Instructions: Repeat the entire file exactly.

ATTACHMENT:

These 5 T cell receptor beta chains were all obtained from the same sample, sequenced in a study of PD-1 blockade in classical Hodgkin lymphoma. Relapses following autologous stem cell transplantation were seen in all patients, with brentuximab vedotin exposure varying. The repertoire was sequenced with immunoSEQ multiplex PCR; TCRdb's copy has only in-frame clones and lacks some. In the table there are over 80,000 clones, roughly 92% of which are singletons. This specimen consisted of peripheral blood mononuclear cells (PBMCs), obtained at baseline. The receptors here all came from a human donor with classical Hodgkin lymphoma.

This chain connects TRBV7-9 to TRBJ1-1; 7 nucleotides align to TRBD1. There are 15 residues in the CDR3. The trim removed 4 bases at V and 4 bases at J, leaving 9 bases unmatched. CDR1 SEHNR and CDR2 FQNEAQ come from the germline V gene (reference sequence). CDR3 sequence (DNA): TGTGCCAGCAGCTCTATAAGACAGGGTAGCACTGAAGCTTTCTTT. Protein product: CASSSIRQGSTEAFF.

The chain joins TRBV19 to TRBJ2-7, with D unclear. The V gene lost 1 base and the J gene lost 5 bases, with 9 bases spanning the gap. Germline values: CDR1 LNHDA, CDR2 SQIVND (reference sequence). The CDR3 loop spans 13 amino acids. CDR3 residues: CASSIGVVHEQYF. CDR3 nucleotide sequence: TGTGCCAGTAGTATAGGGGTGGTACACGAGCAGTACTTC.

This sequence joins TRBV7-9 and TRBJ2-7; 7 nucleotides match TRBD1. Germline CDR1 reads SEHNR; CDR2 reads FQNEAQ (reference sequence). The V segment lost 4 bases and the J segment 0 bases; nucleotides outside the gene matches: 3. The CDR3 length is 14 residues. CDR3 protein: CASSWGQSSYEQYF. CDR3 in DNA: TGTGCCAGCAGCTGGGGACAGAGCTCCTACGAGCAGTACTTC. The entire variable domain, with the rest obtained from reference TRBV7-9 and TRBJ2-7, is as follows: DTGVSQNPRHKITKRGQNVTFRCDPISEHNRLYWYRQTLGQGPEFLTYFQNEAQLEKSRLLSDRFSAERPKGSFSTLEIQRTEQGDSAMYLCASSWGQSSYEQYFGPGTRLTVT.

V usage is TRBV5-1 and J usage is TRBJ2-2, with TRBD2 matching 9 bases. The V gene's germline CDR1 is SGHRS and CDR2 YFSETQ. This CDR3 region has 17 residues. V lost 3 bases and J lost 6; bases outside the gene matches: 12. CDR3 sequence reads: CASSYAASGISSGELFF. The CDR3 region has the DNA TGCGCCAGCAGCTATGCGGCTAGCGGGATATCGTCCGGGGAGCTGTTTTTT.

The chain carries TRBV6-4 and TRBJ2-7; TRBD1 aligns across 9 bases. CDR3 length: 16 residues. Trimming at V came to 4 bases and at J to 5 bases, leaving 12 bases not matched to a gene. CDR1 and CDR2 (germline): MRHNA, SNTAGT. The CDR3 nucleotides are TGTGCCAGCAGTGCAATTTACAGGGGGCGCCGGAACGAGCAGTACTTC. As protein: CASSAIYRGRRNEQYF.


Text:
These 5 T cell receptor beta chains were all obtained from the same sample, sequenced in a study of PD-1 blockade in classical Hodgkin lymphoma. Relapses following autologous stem cell transplantation were seen in all patients, with brentuximab vedotin exposure varying. The repertoire was sequenced with immunoSEQ multiplex PCR; TCRdb's copy has only in-frame clones and lacks some. In the table there are over 80,000 clones, roughly 92% of which are singletons. This specimen consisted of peripheral blood mononuclear cells (PBMCs), obtained at baseline. The receptors here all came from a human donor with classical Hodgkin lymphoma.

This chain connects TRBV7-9 to TRBJ1-1; 7 nucleotides align to TRBD1. There are 15 residues in the CDR3. The trim removed 4 bases at V and 4 bases at J, leaving 9 bases unmatched. CDR1 SEHNR and CDR2 FQNEAQ come from the germline V gene (reference sequence). CDR3 sequence (DNA): TGTGCCAGCAGCTCTATAAGACAGGGTAGCACTGAAGCTTTCTTT. Protein product: CASSSIRQGSTEAFF.

The chain joins TRBV19 to TRBJ2-7, with D unclear. The V gene lost 1 base and the J gene lost 5 bases, with 9 bases spanning the gap. Germline values: CDR1 LNHDA, CDR2 SQIVND (reference sequence). The CDR3 loop spans 13 amino acids. CDR3 residues: CASSIGVVHEQYF. CDR3 nucleotide sequence: TGTGCCAGTAGTATAGGGGTGGTACACGAGCAGTACTTC.

This sequence joins TRBV7-9 and TRBJ2-7; 7 nucleotides match TRBD1. Germline CDR1 reads SEHNR; CDR2 reads FQNEAQ (reference sequence). The V segment lost 4 bases and the J segment 0 bases; nucleotides outside the gene matches: 3. The CDR3 length is 14 residues. CDR3 protein: CASSWGQSSYEQYF. CDR3 in DNA: TGTGCCAGCAGCTGGGGACAGAGCTCCTACGAGCAGTACTTC. The entire variable domain, with the rest obtained from reference TRBV7-9 and TRBJ2-7, is as follows: DTGVSQNPRHKITKRGQNVTFRCDPISEHNRLYWYRQTLGQGPEFLTYFQNEAQLEKSRLLSDRFSAERPKGSFSTLEIQRTEQGDSAMYLCASSWGQSSYEQYFGPGTRLTVT.

V usage is TRBV5-1 and J usage is TRBJ2-2, with TRBD2 matching 9 bases. The V gene's germline CDR1 is SGHRS and CDR2 YFSETQ. This CDR3 region has 17 residues. V lost 3 bases and J lost 6; bases outside the gene matches: 12. CDR3 sequence reads: CASSYAASGISSGELFF. The CDR3 region has the DNA TGCGCCAGCAGCTATGCGGCTAGCGGGATATCGTCCGGGGAGCTGTTTTTT.

The chain carries TRBV6-4 and TRBJ2-7; TRBD1 aligns across 9 bases. CDR3 length: 16 residues. Trimming at V came to 4 bases and at J to 5 bases, leaving 12 bases not matched to a gene. CDR1 and CDR2 (germline): MRHNA, SNTAGT. The CDR3 nucleotides are TGTGCCAGCAGTGCAATTTACAGGGGGCGCCGGAACGAGCAGTACTTC. As protein: CASSAIYRGRRNEQYF.